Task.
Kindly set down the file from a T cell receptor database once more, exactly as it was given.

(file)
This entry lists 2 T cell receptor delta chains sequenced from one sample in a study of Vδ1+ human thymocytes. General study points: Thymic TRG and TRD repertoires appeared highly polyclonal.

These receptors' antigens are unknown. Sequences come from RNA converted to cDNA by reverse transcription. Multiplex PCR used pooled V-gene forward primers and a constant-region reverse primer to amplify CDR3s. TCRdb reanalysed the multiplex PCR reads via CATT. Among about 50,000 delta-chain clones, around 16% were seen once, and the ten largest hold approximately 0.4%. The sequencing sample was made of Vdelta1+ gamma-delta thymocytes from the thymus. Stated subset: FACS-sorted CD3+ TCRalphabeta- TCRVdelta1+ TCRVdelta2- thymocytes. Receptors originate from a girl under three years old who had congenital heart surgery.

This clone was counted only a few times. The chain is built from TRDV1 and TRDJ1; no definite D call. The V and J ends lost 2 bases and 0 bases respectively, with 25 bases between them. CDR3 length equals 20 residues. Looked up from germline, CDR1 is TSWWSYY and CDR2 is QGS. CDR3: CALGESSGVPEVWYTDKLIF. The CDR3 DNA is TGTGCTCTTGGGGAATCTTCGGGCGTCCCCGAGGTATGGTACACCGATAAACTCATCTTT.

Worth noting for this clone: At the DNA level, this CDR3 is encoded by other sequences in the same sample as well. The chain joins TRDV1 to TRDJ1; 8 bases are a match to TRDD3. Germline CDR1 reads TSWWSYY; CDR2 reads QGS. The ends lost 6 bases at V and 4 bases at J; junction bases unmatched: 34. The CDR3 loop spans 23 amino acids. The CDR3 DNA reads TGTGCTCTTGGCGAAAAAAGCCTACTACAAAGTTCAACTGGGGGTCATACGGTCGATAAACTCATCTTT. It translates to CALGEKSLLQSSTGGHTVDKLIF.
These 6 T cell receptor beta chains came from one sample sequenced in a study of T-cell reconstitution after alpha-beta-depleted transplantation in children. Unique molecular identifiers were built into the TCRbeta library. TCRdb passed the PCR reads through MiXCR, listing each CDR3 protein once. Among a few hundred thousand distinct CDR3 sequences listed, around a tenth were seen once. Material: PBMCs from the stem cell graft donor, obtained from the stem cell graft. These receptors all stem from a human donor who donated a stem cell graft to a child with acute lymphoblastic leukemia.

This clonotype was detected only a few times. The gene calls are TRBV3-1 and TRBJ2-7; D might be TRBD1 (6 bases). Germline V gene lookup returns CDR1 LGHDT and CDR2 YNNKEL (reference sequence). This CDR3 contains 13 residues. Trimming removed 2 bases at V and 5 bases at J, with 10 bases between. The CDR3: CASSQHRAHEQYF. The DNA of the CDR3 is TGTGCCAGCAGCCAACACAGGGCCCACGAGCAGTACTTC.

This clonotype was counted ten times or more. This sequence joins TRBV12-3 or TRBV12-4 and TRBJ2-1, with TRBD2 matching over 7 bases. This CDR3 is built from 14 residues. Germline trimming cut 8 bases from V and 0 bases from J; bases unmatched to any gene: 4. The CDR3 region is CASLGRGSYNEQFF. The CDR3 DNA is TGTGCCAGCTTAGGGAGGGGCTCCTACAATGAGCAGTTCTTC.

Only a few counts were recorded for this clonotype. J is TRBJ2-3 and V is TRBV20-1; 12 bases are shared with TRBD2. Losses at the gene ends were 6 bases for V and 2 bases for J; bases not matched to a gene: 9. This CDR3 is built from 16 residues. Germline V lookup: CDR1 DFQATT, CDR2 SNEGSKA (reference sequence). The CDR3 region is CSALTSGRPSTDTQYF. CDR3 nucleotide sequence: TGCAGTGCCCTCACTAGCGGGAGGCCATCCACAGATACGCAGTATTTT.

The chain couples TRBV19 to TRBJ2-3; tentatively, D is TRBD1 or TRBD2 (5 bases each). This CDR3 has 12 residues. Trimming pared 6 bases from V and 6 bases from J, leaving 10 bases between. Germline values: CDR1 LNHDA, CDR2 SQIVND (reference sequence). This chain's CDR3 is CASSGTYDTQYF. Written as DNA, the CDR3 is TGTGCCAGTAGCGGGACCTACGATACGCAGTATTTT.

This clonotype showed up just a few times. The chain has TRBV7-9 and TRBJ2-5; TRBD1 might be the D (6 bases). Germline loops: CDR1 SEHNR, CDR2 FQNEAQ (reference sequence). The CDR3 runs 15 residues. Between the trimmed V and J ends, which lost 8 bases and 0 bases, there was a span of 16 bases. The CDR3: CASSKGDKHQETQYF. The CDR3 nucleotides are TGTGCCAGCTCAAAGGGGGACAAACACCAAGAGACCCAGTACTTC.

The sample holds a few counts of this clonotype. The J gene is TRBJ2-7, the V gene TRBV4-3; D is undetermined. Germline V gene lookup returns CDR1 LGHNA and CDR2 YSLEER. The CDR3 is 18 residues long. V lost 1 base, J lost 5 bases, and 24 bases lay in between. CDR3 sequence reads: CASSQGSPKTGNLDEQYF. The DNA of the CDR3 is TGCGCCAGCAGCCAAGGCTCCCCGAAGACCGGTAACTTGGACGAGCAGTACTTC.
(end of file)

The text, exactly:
This entry lists 2 T cell receptor delta chains sequenced from one sample in a study of Vδ1+ human thymocytes. General study points: Thymic TRG and TRD repertoires appeared highly polyclonal.

These receptors' antigens are unknown. Sequences come from RNA converted to cDNA by reverse transcription. Multiplex PCR used pooled V-gene forward primers and a constant-region reverse primer to amplify CDR3s. TCRdb reanalysed the multiplex PCR reads via CATT. Among about 50,000 delta-chain clones, around 16% were seen once, and the ten largest hold approximately 0.4%. The sequencing sample was made of Vdelta1+ gamma-delta thymocytes from the thymus. Stated subset: FACS-sorted CD3+ TCRalphabeta- TCRVdelta1+ TCRVdelta2- thymocytes. Receptors originate from a girl under three years old who had congenital heart surgery.

This clone was counted only a few times. The chain is built from TRDV1 and TRDJ1; no definite D call. The V and J ends lost 2 bases and 0 bases respectively, with 25 bases between them. CDR3 length equals 20 residues. Looked up from germline, CDR1 is TSWWSYY and CDR2 is QGS. CDR3: CALGESSGVPEVWYTDKLIF. The CDR3 DNA is TGTGCTCTTGGGGAATCTTCGGGCGTCCCCGAGGTATGGTACACCGATAAACTCATCTTT.

Worth noting for this clone: At the DNA level, this CDR3 is encoded by other sequences in the same sample as well. The chain joins TRDV1 to TRDJ1; 8 bases are a match to TRDD3. Germline CDR1 reads TSWWSYY; CDR2 reads QGS. The ends lost 6 bases at V and 4 bases at J; junction bases unmatched: 34. The CDR3 loop spans 23 amino acids. The CDR3 DNA reads TGTGCTCTTGGCGAAAAAAGCCTACTACAAAGTTCAACTGGGGGTCATACGGTCGATAAACTCATCTTT. It translates to CALGEKSLLQSSTGGHTVDKLIF.
These 6 T cell receptor beta chains came from one sample sequenced in a study of T-cell reconstitution after alpha-beta-depleted transplantation in children. Unique molecular identifiers were built into the TCRbeta library. TCRdb passed the PCR reads through MiXCR, listing each CDR3 protein once. Among a few hundred thousand distinct CDR3 sequences listed, around a tenth were seen once. Material: PBMCs from the stem cell graft donor, obtained from the stem cell graft. These receptors all stem from a human donor who donated a stem cell graft to a child with acute lymphoblastic leukemia.

This clonotype was detected only a few times. The gene calls are TRBV3-1 and TRBJ2-7; D might be TRBD1 (6 bases). Germline V gene lookup returns CDR1 LGHDT and CDR2 YNNKEL (reference sequence). This CDR3 contains 13 residues. Trimming removed 2 bases at V and 5 bases at J, with 10 bases between. The CDR3: CASSQHRAHEQYF. The DNA of the CDR3 is TGTGCCAGCAGCCAACACAGGGCCCACGAGCAGTACTTC.

This clonotype was counted ten times or more. This sequence joins TRBV12-3 or TRBV12-4 and TRBJ2-1, with TRBD2 matching over 7 bases. This CDR3 is built from 14 residues. Germline trimming cut 8 bases from V and 0 bases from J; bases unmatched to any gene: 4. The CDR3 region is CASLGRGSYNEQFF. The CDR3 DNA is TGTGCCAGCTTAGGGAGGGGCTCCTACAATGAGCAGTTCTTC.

Only a few counts were recorded for this clonotype. J is TRBJ2-3 and V is TRBV20-1; 12 bases are shared with TRBD2. Losses at the gene ends were 6 bases for V and 2 bases for J; bases not matched to a gene: 9. This CDR3 is built from 16 residues. Germline V lookup: CDR1 DFQATT, CDR2 SNEGSKA (reference sequence). The CDR3 region is CSALTSGRPSTDTQYF. CDR3 nucleotide sequence: TGCAGTGCCCTCACTAGCGGGAGGCCATCCACAGATACGCAGTATTTT.

The chain couples TRBV19 to TRBJ2-3; tentatively, D is TRBD1 or TRBD2 (5 bases each). This CDR3 has 12 residues. Trimming pared 6 bases from V and 6 bases from J, leaving 10 bases between. Germline values: CDR1 LNHDA, CDR2 SQIVND (reference sequence). This chain's CDR3 is CASSGTYDTQYF. Written as DNA, the CDR3 is TGTGCCAGTAGCGGGACCTACGATACGCAGTATTTT.

This clonotype showed up just a few times. The chain has TRBV7-9 and TRBJ2-5; TRBD1 might be the D (6 bases). Germline loops: CDR1 SEHNR, CDR2 FQNEAQ (reference sequence). The CDR3 runs 15 residues. Between the trimmed V and J ends, which lost 8 bases and 0 bases, there was a span of 16 bases. The CDR3: CASSKGDKHQETQYF. The CDR3 nucleotides are TGTGCCAGCTCAAAGGGGGACAAACACCAAGAGACCCAGTACTTC.

The sample holds a few counts of this clonotype. The J gene is TRBJ2-7, the V gene TRBV4-3; D is undetermined. Germline V gene lookup returns CDR1 LGHNA and CDR2 YSLEER. The CDR3 is 18 residues long. V lost 1 base, J lost 5 bases, and 24 bases lay in between. CDR3 sequence reads: CASSQGSPKTGNLDEQYF. The DNA of the CDR3 is TGCGCCAGCAGCCAAGGCTCCCCGAAGACCGGTAACTTGGACGAGCAGTACTTC.